Congressional Gold Medal Ceremony Honoring the Office of Strategic Services
'But deeper than institutional history, it is the spirit of these veterans that endures. Their pluck and patriotism prove that any American could rise to defeat the foes of freedom. So, it is our privilege to salute the OSS veterans present today, and our duty to give thanks for those who have passed on. How fortunate we are that these heroes answered the call.’
WASHINGTON, D.C. – Leaders of the U.S. House and Senate held a Congressional Gold Medal Ceremony today honoring members of the Office of Strategic Services (OSS) for their service in World War II. The following are U.S. Senate Majority Leader Mitch McConnell’s remarks delivered during the ceremony, which took place in Emancipation Hall, in the U.S. Capitol:
“As we’ve been hearing today, the ranks of the Office of Strategic Services included quite the cast of characters. There was ‘Wild Bill’ Donovan, the visionary leader intent on ‘sowing the dragon’s teeth’ and breeding chaos behind enemy lines. There were celebrities like Marlene Dietrich, and future celebrities like Julia Child; all-star academics, like Arthur Schlesinger.
“I’m partial to the story of Moe Berg, an Ivy Leaguer turned journeyman Major League Baseball catcher who gave up trying to hit curveballs and started throwing curveballs to the Nazis. Moe parachuted into occupied Yugoslavia, and he eavesdropped on German physicists.
“The history of the OSS is packed with these kinds of dramatic exploits. Saboteurs like Colonel Frank Gleason slowed the Japanese advance across China, demolishing hundreds of railways and bridges. Undercover operatives like Colonel Peter Ortiz stared down Nazi officers, laying groundwork for the Allied invasion. Pilots like Captain John Billings flew low and slow through the Austrian Alps, deploying agents behind enemy lines to hasten the war’s end.
“These exciting tales feel tailor-made for the history books – or the silver screen. And truly, this heroism did indeed made history. Its impact can’t be overstated. President Eisenhower once said that even if the OSS had done nothing besides its intelligence-gathering in advance of D-Day, the whole enterprise would still have been worth it.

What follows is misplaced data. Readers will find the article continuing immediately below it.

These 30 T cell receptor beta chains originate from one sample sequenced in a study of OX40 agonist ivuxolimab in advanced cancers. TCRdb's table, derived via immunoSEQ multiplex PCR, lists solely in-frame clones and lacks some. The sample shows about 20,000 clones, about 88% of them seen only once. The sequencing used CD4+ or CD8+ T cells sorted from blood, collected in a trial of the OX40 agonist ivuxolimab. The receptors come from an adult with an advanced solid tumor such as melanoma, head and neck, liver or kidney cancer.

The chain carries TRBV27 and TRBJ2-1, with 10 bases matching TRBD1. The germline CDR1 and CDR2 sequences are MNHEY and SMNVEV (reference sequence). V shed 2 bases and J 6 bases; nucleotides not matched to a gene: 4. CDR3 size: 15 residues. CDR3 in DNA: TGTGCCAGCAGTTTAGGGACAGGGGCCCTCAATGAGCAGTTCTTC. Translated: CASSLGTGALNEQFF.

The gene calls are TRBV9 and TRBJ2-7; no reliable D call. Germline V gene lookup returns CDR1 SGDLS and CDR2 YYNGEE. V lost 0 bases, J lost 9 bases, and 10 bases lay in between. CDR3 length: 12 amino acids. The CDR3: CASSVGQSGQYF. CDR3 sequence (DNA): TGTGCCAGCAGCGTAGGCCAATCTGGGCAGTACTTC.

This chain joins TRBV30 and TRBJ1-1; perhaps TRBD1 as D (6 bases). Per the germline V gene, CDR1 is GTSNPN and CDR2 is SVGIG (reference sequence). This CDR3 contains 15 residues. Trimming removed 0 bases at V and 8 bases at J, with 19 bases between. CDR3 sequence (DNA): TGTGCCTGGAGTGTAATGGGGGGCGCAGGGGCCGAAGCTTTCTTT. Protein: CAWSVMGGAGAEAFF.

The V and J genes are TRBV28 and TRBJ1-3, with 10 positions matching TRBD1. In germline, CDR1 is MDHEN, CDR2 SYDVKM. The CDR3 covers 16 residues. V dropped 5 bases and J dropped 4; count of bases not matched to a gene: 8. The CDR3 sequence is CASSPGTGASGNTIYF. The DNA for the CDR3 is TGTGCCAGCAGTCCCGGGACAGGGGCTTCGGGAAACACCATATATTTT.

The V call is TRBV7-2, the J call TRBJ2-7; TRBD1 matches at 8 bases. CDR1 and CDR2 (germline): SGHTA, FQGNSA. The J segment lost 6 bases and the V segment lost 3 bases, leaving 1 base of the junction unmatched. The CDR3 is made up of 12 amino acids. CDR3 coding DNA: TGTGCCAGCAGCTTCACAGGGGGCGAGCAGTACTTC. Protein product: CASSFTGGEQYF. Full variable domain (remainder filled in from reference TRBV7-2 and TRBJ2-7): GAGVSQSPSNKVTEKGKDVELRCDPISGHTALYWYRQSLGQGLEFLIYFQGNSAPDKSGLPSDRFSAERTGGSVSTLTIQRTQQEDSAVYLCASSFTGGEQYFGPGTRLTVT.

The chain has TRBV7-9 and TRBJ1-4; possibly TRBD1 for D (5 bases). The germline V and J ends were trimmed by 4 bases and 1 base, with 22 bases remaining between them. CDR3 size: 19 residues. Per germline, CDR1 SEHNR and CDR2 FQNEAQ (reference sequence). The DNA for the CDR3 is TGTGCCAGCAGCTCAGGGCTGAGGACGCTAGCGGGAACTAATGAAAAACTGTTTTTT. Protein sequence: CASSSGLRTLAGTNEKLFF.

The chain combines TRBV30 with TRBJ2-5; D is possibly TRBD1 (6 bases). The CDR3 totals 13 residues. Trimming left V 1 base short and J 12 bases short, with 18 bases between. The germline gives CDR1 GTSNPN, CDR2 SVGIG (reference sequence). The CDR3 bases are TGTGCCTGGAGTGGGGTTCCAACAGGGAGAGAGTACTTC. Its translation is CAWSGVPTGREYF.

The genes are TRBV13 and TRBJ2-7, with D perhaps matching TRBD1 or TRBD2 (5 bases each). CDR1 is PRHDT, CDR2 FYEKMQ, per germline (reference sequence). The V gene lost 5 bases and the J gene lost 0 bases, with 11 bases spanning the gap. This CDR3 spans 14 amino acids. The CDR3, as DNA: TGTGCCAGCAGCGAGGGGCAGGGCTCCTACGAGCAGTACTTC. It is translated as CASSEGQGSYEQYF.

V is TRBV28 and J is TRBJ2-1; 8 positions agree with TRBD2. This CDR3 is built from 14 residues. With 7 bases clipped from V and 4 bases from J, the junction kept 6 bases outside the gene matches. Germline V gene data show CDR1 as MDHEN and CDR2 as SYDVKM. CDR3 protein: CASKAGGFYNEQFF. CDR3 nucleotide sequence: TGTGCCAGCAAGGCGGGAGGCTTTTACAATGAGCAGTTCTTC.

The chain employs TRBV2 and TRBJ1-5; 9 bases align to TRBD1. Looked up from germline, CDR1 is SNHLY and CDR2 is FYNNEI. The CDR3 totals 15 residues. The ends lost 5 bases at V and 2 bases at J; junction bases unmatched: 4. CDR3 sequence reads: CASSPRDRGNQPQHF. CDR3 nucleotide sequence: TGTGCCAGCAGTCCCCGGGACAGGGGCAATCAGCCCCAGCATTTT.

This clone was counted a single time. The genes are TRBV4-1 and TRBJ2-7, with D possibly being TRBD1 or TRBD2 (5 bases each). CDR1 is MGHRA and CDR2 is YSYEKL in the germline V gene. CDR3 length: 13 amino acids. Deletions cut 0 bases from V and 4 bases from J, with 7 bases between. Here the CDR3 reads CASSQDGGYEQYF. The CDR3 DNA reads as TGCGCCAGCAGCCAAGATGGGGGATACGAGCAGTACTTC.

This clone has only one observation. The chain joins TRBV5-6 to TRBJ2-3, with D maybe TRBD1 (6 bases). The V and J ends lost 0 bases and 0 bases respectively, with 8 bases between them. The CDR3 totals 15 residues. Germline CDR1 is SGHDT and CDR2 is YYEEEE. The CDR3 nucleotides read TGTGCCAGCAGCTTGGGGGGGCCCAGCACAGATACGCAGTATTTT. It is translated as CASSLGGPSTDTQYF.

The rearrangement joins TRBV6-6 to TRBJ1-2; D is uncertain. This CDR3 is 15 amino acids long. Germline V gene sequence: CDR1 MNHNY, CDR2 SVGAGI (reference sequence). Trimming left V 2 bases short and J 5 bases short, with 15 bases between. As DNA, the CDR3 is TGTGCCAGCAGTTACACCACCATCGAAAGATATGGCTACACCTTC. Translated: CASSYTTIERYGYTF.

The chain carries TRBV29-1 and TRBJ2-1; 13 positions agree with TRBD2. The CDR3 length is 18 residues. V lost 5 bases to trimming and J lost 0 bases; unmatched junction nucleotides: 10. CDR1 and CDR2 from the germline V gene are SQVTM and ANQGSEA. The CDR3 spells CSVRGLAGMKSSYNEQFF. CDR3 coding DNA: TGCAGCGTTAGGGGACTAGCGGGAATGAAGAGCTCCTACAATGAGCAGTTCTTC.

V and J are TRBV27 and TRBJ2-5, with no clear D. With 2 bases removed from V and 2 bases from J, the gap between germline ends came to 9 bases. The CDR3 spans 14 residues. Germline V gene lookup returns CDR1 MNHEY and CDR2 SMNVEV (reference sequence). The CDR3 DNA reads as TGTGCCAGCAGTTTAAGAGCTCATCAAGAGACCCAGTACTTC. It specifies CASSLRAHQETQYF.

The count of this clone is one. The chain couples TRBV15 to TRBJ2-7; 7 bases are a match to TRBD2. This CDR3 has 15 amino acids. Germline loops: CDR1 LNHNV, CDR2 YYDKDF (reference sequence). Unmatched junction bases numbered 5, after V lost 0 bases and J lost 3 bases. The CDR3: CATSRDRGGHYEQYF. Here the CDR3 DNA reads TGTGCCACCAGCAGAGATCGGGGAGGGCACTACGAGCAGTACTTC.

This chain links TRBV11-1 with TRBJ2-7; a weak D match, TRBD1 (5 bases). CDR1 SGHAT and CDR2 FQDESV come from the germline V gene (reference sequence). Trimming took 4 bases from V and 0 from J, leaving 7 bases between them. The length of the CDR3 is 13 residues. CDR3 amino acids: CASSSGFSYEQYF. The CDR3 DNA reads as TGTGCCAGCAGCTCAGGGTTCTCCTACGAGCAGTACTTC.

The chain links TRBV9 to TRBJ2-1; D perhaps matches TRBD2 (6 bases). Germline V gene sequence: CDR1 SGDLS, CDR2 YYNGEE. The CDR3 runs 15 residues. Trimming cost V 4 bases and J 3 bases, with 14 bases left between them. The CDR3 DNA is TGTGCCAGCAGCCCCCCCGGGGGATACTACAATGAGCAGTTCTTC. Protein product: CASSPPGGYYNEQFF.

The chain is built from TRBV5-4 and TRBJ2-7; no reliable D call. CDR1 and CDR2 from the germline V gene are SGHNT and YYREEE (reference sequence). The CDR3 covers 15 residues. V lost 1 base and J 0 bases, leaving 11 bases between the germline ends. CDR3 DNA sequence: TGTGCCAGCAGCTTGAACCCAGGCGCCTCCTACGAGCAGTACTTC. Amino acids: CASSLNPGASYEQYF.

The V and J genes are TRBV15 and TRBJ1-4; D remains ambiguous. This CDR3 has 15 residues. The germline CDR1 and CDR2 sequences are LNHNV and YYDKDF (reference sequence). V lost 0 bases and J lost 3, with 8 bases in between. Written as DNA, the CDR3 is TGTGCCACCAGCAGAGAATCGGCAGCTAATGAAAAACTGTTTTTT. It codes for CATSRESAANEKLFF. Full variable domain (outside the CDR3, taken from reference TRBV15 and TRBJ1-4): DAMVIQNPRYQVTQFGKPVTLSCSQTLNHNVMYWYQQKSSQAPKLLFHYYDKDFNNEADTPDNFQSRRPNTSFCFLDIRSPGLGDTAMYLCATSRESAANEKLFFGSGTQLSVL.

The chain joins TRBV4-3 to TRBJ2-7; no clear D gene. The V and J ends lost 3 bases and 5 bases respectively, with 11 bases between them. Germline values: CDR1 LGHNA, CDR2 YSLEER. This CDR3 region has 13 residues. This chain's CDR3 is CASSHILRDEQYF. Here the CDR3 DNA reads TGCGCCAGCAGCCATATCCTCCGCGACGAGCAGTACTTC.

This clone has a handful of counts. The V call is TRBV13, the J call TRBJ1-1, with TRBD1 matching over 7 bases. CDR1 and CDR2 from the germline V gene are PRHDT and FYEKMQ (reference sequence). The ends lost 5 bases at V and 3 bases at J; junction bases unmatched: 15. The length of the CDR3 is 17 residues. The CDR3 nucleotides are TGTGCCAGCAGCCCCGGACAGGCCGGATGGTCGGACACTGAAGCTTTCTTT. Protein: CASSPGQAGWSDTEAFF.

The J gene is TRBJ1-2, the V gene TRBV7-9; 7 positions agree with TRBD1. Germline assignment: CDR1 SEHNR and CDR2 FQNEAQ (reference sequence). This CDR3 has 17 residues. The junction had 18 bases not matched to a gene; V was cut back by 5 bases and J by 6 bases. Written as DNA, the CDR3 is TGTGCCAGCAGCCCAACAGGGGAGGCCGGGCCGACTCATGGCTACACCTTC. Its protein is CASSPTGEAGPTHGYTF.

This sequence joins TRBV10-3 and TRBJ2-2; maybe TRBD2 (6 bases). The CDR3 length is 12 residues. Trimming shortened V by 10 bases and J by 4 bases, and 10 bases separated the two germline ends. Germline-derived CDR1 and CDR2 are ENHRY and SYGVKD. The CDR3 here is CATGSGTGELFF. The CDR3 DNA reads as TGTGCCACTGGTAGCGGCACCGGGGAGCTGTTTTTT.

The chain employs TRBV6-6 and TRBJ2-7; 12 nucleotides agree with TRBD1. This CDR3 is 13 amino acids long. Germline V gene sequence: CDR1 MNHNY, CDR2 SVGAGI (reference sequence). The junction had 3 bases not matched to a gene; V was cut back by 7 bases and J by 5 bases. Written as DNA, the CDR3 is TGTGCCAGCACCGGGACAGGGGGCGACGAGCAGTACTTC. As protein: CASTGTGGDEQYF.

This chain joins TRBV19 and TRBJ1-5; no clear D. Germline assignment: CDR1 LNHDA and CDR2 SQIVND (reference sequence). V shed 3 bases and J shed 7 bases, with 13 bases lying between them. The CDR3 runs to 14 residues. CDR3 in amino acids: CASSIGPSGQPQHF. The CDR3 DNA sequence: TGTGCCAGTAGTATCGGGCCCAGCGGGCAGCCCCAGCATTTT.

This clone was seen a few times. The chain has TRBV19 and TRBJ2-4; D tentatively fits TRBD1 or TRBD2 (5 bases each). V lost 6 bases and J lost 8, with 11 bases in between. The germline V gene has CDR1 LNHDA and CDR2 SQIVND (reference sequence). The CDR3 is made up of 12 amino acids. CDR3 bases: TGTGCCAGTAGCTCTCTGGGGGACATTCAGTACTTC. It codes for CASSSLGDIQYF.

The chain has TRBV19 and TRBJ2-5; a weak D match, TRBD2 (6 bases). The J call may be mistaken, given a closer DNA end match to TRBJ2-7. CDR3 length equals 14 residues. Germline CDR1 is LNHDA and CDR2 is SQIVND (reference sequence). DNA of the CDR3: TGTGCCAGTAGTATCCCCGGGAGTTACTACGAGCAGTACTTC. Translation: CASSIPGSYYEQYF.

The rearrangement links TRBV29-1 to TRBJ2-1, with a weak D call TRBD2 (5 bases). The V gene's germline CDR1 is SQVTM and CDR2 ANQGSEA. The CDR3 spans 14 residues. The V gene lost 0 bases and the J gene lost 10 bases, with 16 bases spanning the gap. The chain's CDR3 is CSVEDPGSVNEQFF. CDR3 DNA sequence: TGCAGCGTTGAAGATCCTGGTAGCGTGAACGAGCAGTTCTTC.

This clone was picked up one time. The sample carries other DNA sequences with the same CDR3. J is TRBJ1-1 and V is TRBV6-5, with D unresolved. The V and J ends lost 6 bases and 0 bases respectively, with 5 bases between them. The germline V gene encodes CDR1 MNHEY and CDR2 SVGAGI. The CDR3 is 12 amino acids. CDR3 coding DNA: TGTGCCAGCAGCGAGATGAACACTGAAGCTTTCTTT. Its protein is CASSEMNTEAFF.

“Just where did these fearless men and women come from? The Office of Strategic Services hosted more than 24,000 personnel. Some were servicemembers, transferred from other units. Others volunteered after hearing this invitation broadcast over base loudspeakers: ‘Wanted: Volunteers for immediate overseas assignment… Likelihood of a dangerous mission guaranteed.’
“Still others were civilians who leapt at the chance to serve. Some spent the war deep in cloak-and-dagger operations. Others manned radios or pored over research. Some would go on to post-war fame as statesmen and celebrities. Others returned to the richness of the ordinary American life they’d just fought to defend -- like a Louisville, Kentucky draftsman named Edward Becker, or a Boyd County farmhand named Wilson Barker.
“But all together, they -- the men and women of the OSS -- are its greatest legacy. That legacy gave us the CIA, where brave Americans have continued risking everything to keep us safe. And it helped lead to the Navy SEALs, the Army Special Forces, and the Air Force and Marine Corps Special Operations Commands. Quite the family tree.
“But deeper than institutional history, it is the spirit of these veterans that endures. Their pluck and patriotism prove that any American could rise to defeat the foes of freedom. So, it is our privilege to salute the OSS veterans present today, and our duty to give thanks for those who have passed on. How fortunate we are that these heroes answered the call.”